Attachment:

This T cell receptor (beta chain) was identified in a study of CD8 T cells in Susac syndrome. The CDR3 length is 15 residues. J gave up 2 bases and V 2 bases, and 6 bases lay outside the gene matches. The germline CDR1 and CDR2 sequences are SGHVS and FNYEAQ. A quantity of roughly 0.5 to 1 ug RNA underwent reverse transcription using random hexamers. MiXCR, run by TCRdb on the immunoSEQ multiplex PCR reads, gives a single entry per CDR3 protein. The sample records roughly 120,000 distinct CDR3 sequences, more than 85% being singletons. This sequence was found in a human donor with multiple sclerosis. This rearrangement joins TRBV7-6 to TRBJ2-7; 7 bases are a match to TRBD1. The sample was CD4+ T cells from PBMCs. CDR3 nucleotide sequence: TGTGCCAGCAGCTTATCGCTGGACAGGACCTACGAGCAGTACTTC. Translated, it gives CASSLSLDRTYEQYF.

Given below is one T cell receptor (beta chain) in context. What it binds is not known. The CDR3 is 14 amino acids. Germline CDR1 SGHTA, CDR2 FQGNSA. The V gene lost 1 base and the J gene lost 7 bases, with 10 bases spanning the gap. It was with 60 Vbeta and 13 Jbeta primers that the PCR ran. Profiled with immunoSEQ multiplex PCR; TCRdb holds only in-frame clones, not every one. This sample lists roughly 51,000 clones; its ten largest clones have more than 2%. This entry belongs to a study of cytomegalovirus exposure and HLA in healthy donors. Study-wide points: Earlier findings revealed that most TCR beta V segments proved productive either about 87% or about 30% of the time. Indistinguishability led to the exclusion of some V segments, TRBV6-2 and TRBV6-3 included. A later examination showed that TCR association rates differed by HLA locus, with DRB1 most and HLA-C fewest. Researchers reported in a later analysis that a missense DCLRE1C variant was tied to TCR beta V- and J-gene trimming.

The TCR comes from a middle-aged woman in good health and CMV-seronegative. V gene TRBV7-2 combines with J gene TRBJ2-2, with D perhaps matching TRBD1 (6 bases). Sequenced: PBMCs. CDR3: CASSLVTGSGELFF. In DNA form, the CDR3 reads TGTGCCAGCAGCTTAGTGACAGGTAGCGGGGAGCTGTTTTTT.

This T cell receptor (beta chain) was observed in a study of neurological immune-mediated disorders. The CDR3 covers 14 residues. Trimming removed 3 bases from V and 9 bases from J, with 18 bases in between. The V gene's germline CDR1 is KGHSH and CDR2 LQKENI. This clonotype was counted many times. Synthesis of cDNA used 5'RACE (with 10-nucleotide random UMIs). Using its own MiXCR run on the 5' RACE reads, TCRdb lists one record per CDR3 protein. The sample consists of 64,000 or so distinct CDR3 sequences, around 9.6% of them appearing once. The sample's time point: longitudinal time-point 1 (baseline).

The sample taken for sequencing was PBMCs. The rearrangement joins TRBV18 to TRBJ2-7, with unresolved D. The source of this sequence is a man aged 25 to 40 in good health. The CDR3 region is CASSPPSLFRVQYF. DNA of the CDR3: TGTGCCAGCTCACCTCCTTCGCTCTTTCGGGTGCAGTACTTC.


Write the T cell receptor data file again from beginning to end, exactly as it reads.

This T cell receptor (beta chain) was identified in a study of CD8 T cells in Susac syndrome. The CDR3 length is 15 residues. J gave up 2 bases and V 2 bases, and 6 bases lay outside the gene matches. The germline CDR1 and CDR2 sequences are SGHVS and FNYEAQ. A quantity of roughly 0.5 to 1 ug RNA underwent reverse transcription using random hexamers. MiXCR, run by TCRdb on the immunoSEQ multiplex PCR reads, gives a single entry per CDR3 protein. The sample records roughly 120,000 distinct CDR3 sequences, more than 85% being singletons. This sequence was found in a human donor with multiple sclerosis. This rearrangement joins TRBV7-6 to TRBJ2-7; 7 bases are a match to TRBD1. The sample was CD4+ T cells from PBMCs. CDR3 nucleotide sequence: TGTGCCAGCAGCTTATCGCTGGACAGGACCTACGAGCAGTACTTC. Translated, it gives CASSLSLDRTYEQYF.

Given below is one T cell receptor (beta chain) in context. What it binds is not known. The CDR3 is 14 amino acids. Germline CDR1 SGHTA, CDR2 FQGNSA. The V gene lost 1 base and the J gene lost 7 bases, with 10 bases spanning the gap. It was with 60 Vbeta and 13 Jbeta primers that the PCR ran. Profiled with immunoSEQ multiplex PCR; TCRdb holds only in-frame clones, not every one. This sample lists roughly 51,000 clones; its ten largest clones have more than 2%. This entry belongs to a study of cytomegalovirus exposure and HLA in healthy donors. Study-wide points: Earlier findings revealed that most TCR beta V segments proved productive either about 87% or about 30% of the time. Indistinguishability led to the exclusion of some V segments, TRBV6-2 and TRBV6-3 included. A later examination showed that TCR association rates differed by HLA locus, with DRB1 most and HLA-C fewest. Researchers reported in a later analysis that a missense DCLRE1C variant was tied to TCR beta V- and J-gene trimming.

The TCR comes from a middle-aged woman in good health and CMV-seronegative. V gene TRBV7-2 combines with J gene TRBJ2-2, with D perhaps matching TRBD1 (6 bases). Sequenced: PBMCs. CDR3: CASSLVTGSGELFF. In DNA form, the CDR3 reads TGTGCCAGCAGCTTAGTGACAGGTAGCGGGGAGCTGTTTTTT.

This T cell receptor (beta chain) was observed in a study of neurological immune-mediated disorders. The CDR3 covers 14 residues. Trimming removed 3 bases from V and 9 bases from J, with 18 bases in between. The V gene's germline CDR1 is KGHSH and CDR2 LQKENI. This clonotype was counted many times. Synthesis of cDNA used 5'RACE (with 10-nucleotide random UMIs). Using its own MiXCR run on the 5' RACE reads, TCRdb lists one record per CDR3 protein. The sample consists of 64,000 or so distinct CDR3 sequences, around 9.6% of them appearing once. The sample's time point: longitudinal time-point 1 (baseline).

The sample taken for sequencing was PBMCs. The rearrangement joins TRBV18 to TRBJ2-7, with unresolved D. The source of this sequence is a man aged 25 to 40 in good health. The CDR3 region is CASSPPSLFRVQYF. DNA of the CDR3: TGTGCCAGCTCACCTCCTTCGCTCTTTCGGGTGCAGTACTTC.